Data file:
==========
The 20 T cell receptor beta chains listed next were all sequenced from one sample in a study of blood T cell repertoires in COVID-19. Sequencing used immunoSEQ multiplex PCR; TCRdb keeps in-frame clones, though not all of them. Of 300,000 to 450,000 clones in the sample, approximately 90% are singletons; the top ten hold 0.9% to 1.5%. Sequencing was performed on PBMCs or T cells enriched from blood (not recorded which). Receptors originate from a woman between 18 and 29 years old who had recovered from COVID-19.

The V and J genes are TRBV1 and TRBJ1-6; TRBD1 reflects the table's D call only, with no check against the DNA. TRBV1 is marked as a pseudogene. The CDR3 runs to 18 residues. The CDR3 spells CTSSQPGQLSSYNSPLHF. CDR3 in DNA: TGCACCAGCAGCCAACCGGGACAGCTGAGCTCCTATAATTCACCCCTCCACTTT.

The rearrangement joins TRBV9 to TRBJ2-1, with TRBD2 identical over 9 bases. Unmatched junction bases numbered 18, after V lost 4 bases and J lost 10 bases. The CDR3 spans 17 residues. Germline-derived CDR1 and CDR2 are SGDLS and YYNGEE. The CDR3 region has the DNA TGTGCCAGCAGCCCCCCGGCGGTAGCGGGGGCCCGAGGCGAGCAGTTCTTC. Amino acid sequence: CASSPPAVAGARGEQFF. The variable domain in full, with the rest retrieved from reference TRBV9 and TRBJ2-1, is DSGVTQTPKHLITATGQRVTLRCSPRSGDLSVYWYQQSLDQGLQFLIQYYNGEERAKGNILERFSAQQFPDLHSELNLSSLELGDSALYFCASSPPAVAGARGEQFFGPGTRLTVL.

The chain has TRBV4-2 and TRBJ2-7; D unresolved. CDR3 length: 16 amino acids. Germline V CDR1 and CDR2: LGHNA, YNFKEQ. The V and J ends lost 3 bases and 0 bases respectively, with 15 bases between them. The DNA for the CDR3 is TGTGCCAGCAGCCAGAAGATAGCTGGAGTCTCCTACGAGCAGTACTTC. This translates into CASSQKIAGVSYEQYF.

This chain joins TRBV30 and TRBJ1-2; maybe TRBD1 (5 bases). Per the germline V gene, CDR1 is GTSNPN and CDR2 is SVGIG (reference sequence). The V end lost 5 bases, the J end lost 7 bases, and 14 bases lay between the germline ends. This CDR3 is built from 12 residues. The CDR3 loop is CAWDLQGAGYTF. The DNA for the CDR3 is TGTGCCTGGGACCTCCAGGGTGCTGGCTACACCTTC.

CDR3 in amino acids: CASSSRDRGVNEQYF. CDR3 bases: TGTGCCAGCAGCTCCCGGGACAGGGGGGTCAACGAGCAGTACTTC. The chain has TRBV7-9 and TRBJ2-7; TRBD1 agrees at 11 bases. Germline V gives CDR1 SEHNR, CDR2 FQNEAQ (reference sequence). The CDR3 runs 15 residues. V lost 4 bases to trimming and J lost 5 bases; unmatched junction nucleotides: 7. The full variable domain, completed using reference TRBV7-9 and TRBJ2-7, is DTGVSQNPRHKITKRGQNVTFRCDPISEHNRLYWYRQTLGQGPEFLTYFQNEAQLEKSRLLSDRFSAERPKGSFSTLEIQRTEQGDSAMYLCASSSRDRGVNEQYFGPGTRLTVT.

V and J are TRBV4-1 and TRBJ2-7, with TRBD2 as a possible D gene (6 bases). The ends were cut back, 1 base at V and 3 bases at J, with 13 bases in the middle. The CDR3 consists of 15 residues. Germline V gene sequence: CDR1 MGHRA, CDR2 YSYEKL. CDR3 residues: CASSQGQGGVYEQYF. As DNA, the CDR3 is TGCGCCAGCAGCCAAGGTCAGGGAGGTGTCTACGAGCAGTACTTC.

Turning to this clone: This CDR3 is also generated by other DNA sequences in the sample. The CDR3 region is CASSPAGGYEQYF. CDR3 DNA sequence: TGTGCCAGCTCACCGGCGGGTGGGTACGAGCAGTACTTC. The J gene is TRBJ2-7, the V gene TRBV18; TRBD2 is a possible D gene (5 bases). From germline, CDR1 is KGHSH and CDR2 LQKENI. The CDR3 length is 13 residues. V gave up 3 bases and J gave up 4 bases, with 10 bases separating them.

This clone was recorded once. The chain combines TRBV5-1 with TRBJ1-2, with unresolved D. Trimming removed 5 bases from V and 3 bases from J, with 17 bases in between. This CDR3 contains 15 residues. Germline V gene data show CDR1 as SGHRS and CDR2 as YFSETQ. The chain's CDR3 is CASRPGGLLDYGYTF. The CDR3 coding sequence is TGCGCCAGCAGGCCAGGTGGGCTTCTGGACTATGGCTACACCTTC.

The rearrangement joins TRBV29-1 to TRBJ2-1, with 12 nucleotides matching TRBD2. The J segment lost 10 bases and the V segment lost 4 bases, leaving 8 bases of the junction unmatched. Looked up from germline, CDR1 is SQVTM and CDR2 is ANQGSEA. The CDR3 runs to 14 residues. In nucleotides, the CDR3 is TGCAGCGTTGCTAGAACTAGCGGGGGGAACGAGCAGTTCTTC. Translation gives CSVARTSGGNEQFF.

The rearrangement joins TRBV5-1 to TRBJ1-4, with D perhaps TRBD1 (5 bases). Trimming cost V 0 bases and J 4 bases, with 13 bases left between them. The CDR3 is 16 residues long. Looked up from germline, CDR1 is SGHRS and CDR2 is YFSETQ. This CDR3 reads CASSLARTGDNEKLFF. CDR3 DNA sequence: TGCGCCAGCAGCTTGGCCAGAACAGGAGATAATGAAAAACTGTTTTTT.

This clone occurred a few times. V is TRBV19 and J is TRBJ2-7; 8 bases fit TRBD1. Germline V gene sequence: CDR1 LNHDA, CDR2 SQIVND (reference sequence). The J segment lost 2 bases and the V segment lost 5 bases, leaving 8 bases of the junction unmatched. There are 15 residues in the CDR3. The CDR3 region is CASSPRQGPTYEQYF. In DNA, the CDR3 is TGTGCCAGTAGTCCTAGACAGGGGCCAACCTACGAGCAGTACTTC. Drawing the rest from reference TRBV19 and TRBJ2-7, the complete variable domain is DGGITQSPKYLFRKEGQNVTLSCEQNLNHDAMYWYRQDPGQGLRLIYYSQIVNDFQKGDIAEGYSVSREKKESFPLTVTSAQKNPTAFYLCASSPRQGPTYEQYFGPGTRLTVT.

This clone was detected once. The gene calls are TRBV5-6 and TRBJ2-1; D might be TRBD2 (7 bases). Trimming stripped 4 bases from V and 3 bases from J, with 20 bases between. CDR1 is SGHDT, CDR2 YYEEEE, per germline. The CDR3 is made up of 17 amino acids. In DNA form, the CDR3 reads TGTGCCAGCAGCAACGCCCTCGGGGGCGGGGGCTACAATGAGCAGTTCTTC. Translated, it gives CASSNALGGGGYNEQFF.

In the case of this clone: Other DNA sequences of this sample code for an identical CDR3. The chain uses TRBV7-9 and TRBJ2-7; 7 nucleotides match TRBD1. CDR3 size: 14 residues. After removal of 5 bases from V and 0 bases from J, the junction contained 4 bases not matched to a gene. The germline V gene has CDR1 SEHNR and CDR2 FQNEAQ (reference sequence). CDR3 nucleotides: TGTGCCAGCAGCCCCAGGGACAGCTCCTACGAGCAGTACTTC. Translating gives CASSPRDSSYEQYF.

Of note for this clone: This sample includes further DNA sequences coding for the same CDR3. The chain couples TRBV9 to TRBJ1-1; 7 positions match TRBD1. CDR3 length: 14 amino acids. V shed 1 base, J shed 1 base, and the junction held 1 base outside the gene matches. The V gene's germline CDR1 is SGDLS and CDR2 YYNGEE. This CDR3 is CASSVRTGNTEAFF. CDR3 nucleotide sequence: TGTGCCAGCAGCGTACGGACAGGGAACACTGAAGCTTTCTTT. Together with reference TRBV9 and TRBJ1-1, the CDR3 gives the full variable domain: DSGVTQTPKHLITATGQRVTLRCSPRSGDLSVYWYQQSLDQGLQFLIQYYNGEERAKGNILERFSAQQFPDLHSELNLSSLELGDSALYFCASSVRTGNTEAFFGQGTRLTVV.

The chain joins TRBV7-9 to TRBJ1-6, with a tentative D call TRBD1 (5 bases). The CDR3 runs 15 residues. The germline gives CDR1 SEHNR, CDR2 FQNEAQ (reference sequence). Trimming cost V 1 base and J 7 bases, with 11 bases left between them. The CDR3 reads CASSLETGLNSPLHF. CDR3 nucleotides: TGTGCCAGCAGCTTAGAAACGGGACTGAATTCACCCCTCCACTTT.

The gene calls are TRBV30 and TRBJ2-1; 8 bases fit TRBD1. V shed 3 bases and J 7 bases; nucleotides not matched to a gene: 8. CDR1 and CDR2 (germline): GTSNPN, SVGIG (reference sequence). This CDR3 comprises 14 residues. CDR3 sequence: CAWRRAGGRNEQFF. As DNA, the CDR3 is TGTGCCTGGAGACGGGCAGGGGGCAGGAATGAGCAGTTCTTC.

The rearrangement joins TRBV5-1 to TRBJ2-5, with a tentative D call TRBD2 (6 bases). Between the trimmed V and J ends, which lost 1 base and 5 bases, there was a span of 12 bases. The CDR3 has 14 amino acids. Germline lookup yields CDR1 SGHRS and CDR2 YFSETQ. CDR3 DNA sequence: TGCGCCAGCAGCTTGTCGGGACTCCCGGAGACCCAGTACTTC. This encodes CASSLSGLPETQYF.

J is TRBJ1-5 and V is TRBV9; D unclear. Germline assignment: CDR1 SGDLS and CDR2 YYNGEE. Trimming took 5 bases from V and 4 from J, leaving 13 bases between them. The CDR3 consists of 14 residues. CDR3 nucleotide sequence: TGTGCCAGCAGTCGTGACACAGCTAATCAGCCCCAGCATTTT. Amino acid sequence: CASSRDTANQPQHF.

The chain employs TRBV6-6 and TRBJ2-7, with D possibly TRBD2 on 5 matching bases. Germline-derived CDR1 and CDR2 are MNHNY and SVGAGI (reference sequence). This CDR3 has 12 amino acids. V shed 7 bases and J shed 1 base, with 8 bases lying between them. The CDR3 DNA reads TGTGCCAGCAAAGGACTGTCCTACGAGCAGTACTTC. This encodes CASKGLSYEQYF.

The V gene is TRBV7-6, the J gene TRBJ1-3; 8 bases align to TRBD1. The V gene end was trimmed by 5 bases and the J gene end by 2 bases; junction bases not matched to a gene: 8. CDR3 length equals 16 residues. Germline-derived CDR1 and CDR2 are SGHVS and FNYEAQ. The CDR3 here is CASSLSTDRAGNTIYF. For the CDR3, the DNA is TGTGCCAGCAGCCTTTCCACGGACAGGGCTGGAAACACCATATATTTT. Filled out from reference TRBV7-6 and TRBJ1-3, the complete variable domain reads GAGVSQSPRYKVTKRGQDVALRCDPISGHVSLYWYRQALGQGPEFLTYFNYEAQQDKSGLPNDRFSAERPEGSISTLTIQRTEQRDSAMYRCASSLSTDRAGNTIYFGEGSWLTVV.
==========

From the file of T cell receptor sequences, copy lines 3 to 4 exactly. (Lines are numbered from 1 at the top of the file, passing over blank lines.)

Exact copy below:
The rearrangement joins TRBV9 to TRBJ2-1, with TRBD2 identical over 9 bases. Unmatched junction bases numbered 18, after V lost 4 bases and J lost 10 bases. The CDR3 spans 17 residues. Germline-derived CDR1 and CDR2 are SGDLS and YYNGEE. The CDR3 region has the DNA TGTGCCAGCAGCCCCCCGGCGGTAGCGGGGGCCCGAGGCGAGCAGTTCTTC. Amino acid sequence: CASSPPAVAGARGEQFF. The variable domain in full, with the rest retrieved from reference TRBV9 and TRBJ2-1, is DSGVTQTPKHLITATGQRVTLRCSPRSGDLSVYWYQQSLDQGLQFLIQYYNGEERAKGNILERFSAQQFPDLHSELNLSSLELGDSALYFCASSPPAVAGARGEQFFGPGTRLTVL.

The chain has TRBV4-2 and TRBJ2-7; D unresolved. CDR3 length: 16 amino acids. Germline V CDR1 and CDR2: LGHNA, YNFKEQ. The V and J ends lost 3 bases and 0 bases respectively, with 15 bases between them. The DNA for the CDR3 is TGTGCCAGCAGCCAGAAGATAGCTGGAGTCTCCTACGAGCAGTACTTC. This translates into CASSQKIAGVSYEQYF.